I have only a few criteria for letting a comment through. One is that I require a legitimate email address. I can’t always tell, but if at a glance, the email address looks bogus, I don’t let the comment through. Another is that I don’t allow sock-puppetry if I can prevent it. Thus, anyone who already has a comment-name is generally prevented from changing names. On relatively rare occasions, I have allowed a switch on request (and think that I’ve alerted people to the change). I particularly detest blogs that allow anonymous or sock-puppet comments, and finally end up with a feeling that the blog owner is talking to his or herself in order to create the bogus impression of a discussion.

Occasionally, I don’t catch the dual-name problem or bogus email until the comment comes through, but I attempt to enforce it as described.

These two criterion have caused me to not approve a handful of comments recently, which is what caused me to make this post.

General commenting guidelines are available here.

Arrest Warrant Pecan Pie

Grandmothers tended to be thrifty, one result being recipes saved on all kinds of scraps of paper.  My grandmother tended to favor things the size of index cards, or that could be readily folded, because she kept hers in a small index box.

Taylor Davidson’s great-grandfather Willy S. Tatum was a Justice of the Peace in Taylor, Mississippi.  Just as my grandmother did, his wife used what was at hand for noting down recipes.  So here’s her recipe for “Pecan Pies,” written out on a form for an arrest warrant.

arrest warrant pecan pie

What would a reality-based elections contest cost?

In a prior post, I explained what I thought could be the basis of an election law contest, and concluded that McDaniel would need roughly 6400 affidavits (leaving almost no margin of error) from people who voted in the run-off that said, at a minimum, “I voted in the run-off and do not intend to vote for the nominee of the party in the general.”  Of course, they would have to be from people who actually voted.  If you got that, what you’d get is…

drum roll…

A redo!  But if your affidavit said (for all 6400!) “I voted for Thad Cochran,” a harder affidavit to get, you might get McDaniel declared the winner.

So what would this task cost?  And, given that the national Tea folk have conceded and gone home, is that money likely to come from anywhere?  Here’s some guestimates on my part:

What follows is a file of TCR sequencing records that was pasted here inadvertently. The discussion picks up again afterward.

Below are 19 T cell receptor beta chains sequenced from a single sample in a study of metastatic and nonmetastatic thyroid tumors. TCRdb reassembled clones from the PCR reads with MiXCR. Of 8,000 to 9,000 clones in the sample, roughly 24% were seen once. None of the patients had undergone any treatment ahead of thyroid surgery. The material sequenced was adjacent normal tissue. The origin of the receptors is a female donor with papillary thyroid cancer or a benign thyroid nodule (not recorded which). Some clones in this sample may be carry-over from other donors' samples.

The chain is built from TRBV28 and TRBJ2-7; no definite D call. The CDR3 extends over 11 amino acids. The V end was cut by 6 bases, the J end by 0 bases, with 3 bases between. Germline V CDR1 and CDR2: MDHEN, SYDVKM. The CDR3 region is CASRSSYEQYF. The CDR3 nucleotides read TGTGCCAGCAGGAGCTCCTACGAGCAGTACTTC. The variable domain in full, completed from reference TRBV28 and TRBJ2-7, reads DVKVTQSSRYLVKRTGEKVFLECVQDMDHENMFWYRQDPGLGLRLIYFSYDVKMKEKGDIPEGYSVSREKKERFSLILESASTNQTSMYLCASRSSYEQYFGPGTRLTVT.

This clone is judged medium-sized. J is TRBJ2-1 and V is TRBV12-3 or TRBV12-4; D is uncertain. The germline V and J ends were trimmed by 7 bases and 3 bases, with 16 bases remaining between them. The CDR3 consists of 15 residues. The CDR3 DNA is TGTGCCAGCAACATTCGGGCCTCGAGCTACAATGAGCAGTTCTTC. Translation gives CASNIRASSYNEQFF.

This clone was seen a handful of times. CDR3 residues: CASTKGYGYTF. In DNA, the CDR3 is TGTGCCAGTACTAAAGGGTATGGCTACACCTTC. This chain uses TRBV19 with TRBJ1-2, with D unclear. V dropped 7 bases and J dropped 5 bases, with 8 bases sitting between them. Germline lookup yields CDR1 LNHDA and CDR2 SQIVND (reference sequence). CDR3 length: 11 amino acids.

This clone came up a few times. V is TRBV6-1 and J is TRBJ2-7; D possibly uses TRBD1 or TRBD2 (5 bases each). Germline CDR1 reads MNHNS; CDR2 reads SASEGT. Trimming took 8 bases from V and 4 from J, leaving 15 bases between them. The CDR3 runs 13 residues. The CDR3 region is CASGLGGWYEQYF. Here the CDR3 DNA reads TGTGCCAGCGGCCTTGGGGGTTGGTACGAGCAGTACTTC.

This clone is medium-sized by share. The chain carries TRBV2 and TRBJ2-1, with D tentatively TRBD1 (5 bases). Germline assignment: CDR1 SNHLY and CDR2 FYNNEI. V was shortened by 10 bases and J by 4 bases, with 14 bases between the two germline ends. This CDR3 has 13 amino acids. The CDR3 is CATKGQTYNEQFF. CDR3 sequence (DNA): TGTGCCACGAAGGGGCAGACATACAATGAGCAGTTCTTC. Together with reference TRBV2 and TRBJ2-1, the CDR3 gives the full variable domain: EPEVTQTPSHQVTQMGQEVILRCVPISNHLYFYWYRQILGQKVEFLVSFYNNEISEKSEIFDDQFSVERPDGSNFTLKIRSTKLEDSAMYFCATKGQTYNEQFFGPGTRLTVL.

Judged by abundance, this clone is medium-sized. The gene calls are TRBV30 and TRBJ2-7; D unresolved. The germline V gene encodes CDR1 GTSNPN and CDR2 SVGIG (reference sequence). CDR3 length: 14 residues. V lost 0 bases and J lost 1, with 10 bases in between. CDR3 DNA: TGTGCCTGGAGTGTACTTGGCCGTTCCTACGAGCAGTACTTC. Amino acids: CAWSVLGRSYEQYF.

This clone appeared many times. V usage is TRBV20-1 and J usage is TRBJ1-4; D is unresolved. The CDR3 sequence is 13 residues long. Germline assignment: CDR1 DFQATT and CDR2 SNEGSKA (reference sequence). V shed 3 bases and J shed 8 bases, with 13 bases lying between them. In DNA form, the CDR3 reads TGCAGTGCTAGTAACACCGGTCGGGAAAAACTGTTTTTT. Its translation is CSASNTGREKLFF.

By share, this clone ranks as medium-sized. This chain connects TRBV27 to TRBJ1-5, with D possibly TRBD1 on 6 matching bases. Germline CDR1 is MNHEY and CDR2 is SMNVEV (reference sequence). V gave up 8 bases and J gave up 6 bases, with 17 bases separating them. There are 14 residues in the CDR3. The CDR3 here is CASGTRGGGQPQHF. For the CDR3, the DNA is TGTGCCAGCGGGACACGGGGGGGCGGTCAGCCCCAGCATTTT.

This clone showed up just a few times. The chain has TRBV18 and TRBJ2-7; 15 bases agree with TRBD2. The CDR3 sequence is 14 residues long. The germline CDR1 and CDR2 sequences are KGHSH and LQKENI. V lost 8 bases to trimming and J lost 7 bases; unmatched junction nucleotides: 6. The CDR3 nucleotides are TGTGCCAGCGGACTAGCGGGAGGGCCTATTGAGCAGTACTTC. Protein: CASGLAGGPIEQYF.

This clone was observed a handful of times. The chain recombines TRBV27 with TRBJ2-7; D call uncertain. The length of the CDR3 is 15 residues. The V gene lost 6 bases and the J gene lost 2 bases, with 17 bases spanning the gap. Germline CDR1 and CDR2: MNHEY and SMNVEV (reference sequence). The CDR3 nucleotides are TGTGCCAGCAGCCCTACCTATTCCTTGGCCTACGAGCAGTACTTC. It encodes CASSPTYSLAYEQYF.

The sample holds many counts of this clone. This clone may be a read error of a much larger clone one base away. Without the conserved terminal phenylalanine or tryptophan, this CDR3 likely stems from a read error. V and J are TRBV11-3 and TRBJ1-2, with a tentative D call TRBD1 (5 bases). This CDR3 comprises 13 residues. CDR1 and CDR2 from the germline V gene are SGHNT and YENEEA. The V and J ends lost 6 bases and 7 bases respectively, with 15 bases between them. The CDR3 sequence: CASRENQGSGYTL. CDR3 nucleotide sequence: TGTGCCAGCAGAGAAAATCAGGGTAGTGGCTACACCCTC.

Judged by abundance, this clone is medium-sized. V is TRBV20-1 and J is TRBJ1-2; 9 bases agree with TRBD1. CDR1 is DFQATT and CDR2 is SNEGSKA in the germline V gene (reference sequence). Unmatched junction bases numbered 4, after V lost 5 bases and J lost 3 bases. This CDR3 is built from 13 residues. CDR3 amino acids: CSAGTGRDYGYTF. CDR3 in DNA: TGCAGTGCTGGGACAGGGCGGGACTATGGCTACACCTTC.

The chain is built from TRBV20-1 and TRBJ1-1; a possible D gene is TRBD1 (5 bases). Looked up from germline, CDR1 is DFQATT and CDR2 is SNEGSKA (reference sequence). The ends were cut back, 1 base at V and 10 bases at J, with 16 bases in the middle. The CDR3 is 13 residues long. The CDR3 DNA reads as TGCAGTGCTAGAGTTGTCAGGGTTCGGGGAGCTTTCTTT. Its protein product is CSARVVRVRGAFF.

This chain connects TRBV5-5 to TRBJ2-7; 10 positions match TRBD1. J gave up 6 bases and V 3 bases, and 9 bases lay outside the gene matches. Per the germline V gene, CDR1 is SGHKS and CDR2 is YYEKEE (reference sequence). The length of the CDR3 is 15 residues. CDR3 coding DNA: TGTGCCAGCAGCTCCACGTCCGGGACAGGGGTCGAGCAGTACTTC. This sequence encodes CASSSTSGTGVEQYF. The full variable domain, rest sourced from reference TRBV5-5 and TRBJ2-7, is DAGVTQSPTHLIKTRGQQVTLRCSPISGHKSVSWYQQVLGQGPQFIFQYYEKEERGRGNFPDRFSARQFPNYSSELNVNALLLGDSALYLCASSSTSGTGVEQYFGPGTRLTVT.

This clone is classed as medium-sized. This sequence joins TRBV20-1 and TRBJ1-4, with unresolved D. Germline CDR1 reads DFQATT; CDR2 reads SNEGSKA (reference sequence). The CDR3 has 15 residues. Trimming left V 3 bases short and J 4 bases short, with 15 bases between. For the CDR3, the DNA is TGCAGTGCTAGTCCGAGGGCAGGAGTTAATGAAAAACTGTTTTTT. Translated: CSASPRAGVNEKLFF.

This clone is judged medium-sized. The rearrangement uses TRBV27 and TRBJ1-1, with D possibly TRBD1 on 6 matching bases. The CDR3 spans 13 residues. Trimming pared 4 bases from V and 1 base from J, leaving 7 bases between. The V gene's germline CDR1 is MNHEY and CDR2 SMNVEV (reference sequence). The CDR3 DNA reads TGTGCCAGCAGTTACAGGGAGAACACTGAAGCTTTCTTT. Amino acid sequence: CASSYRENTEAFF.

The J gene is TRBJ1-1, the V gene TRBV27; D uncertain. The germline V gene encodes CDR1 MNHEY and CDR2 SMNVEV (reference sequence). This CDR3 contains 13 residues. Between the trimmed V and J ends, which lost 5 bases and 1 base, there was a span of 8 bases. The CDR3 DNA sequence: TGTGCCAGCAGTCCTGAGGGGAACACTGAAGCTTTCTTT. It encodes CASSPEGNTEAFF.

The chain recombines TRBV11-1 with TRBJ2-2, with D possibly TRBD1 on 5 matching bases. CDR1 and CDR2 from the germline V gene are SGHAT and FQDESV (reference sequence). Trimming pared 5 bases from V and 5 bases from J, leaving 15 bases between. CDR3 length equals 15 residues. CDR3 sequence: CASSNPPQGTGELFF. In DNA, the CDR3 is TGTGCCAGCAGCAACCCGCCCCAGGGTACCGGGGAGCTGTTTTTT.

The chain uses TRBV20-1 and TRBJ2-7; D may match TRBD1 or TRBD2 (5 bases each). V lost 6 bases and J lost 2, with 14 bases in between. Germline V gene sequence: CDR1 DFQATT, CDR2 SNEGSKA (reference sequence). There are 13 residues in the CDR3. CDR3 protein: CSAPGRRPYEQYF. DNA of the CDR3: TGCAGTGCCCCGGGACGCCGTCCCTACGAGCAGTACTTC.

With all the national Tea-people conceding, I don’t see how McD finances a legal fight that requires 6K+ affidavits.

if you have to talk to 10 people (remember, they aren’t your friends) to get one affidavit, that’s 60k.  Your crew needs to be ready to get the affidavit the moment they find a willing signor, which means mobile printer and Mississippi notary.  You need a good updated poll list that shows accurately who voted yesterday.

If you say, “talk to 3 people an hour,” just getting the affidavits is 20K hours.  That’s pretty high level of contact.  Have to do it in a very few weeks (no deadline for contests! must be in a reasonable time.  Can’t start “GO” until after the committees meet, so you probably realistically have 4 weeks maybe 6.  So say six).  3.3K hours a week.  over 400 a day.  At 10 hours a day, you only need 40 crews.  Of two people.  With vehicles and support.  Just to get the affidavits.  Working full time for 6 weeks.

So you only need, what, $5M just to get the affidavits?  And a crew of 80 with coordinators from somewhere?  Maybe some volunteers would cut the price some, but…

Of course, there’s an alternative strategy of going into court and arguing that what the founding fathers said in the Constitution means you win, because the Bible says voters can’t crossover vote, all according to the voices buzzing in your head.  Wait, what judge?  You’re saying that, like education, the Constitution doesn’t mention political parties?

Write Chris in! Write Chris in!

The title is what the crowd was yelling at Chris McDaniel’s non-concession speech last night.

I know that the McDaniel people don’t care about actual facts like the laws in the statute books and are much more likely to listen to… I’m not sure.  The voices in their heads.  And maybe I should keep this quiet, but…  There’s this:

There shall be left on each ballot one (1) blank space under the title of each officeto be voted for, and in the event of the death, resignation, withdrawal or removal of any candidate whose name shallhave been printed on the official ballot, the name of the candidate duly substituted in the place of such candidatemay be written in such blank space by the voter.

Miss. Code. Ann. § 23-15-365 (1).
The Mississippi Supreme Court long ago construed this statute to require that write in votes are illegal except where a candidate has died between the printing of general election ballots and the general election.  So, yes! Come November and the general election, NMissCommentor officially endorses the strategy Write Chris In!
And I will note here that I hope and pray my analysis doesn’t embolden some McDaniel dead-ender with a gun.